It’s sometimes the case that language authorities such as the Académie Française or Real Academia Española might not acknowledge—and will often reject—resources and linguistic solutions that will help you navigate issues of diversity, equity, inclusion, and accessibility. Our training as professional translators can lead us to feel that we’ve overstepped a boundary if we deviate from their guidance. However, when dealing with race, women’s issues, and LGBTQ+ persons, it’s often the community organizations that are the real subject matter experts. When in doubt, trust the experts—namely, those who are living these realities.
Words matter. Identity matters. For translators who aren’t members of marginalized communities, the first step is to recognize our own privilege, to acknowledge our own limitations, and to broaden our perspective regarding communities of color, women, and LGBTQ+ persons. Only with a recognition of that privilege can we produce translations that help readers in the target language access the experience of those living on the underside of privilege.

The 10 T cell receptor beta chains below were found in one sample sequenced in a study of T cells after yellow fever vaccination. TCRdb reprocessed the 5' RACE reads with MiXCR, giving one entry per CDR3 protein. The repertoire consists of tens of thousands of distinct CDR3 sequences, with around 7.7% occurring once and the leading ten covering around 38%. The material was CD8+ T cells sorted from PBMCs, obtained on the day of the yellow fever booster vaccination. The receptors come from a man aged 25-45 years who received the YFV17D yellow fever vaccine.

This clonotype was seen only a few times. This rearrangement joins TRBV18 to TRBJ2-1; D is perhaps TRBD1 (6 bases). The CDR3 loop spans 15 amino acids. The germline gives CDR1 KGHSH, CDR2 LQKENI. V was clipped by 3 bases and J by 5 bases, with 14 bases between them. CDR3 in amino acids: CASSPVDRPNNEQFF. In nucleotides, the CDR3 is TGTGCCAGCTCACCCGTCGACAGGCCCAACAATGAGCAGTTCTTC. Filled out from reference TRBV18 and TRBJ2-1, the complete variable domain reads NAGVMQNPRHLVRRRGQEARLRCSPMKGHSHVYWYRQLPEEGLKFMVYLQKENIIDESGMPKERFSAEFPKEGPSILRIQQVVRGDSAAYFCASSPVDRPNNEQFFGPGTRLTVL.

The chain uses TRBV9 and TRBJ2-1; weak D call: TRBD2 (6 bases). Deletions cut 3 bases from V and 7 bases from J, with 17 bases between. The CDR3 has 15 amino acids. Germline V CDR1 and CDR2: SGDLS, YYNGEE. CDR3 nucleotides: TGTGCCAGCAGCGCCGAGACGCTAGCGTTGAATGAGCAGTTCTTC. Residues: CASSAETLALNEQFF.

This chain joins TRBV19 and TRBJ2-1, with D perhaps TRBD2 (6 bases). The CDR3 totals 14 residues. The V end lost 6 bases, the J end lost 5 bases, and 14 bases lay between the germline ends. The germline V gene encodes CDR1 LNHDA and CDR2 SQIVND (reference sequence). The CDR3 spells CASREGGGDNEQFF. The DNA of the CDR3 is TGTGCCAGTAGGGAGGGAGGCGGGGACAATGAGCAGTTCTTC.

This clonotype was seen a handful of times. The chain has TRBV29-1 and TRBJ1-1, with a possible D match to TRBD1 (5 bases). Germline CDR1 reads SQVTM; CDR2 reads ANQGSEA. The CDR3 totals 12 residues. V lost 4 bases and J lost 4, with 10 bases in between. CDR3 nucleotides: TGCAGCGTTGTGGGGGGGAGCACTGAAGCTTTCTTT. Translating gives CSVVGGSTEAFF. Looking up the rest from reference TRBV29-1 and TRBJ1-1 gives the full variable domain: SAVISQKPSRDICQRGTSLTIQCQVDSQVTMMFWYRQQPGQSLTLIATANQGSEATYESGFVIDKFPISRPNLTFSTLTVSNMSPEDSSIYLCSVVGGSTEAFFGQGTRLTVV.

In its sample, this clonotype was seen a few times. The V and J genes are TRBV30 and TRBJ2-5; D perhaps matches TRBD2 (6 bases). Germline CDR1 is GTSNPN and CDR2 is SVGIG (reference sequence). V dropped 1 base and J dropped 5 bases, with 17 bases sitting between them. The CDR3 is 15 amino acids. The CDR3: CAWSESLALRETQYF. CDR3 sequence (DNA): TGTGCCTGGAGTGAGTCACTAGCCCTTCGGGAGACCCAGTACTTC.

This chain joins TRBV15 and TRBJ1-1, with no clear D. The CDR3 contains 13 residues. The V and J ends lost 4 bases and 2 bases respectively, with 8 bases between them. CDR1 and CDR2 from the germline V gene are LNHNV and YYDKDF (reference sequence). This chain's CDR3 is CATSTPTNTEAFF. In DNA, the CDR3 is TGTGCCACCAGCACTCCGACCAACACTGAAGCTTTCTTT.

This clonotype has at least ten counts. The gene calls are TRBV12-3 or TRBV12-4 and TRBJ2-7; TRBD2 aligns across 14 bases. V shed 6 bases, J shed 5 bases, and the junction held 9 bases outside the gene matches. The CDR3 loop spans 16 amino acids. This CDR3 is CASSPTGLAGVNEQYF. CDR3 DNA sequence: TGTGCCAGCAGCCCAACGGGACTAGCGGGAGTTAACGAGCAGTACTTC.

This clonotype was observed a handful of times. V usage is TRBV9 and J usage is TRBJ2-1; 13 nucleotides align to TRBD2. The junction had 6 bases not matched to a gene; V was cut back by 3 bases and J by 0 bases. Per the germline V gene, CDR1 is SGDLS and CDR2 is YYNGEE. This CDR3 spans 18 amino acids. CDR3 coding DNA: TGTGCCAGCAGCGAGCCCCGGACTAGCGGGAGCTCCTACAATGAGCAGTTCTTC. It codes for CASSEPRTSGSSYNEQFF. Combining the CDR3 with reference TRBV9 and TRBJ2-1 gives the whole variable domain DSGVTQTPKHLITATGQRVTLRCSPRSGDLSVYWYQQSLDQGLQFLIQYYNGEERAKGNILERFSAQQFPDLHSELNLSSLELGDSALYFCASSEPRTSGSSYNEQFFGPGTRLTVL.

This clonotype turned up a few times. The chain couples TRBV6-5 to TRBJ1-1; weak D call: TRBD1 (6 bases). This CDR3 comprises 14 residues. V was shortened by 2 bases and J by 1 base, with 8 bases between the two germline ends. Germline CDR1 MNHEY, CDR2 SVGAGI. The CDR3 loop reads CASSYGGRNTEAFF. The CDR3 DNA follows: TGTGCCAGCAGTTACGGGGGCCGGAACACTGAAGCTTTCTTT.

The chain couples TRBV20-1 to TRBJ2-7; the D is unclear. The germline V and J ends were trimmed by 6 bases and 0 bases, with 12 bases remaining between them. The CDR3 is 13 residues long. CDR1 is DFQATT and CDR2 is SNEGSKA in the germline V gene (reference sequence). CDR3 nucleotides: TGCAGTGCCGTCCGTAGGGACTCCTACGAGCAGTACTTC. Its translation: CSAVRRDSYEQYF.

Resources for Terminology
Following these groups and checking out their websites can be a great way to learn terminology and about the different perspectives of people who speak and write in our target languages.
Russian LGBT Network
HaengSeongIn (South Korea)
Human Rights Campaign (U.S) Glossary of Terms in English
National Immigrant Justice Center (U.S.) List of Arabic LGBTQ Terminology
Asian Health Services (U.S.) LGBTQ Glossary
- Marshall, Alex. “Amanda Gorman’s Poetry United Critics. It’s Dividing Translators,” The New York Times (March 26, 2021), https://nyti.ms/36KRTUn.
- Kakissis, Joanna. “Hungarian Roma Are Translating Amanda Gorman; Her Poetry Speaks to Their Experience,” National Public Radio (January 29, 2022), https://n.pr/3vbbkiB.
- McWhorter, John. “How ‘Woke’ Became an Insult,” The New York Times (August 17, 2021), https://nyti.ms/3vM0PRS.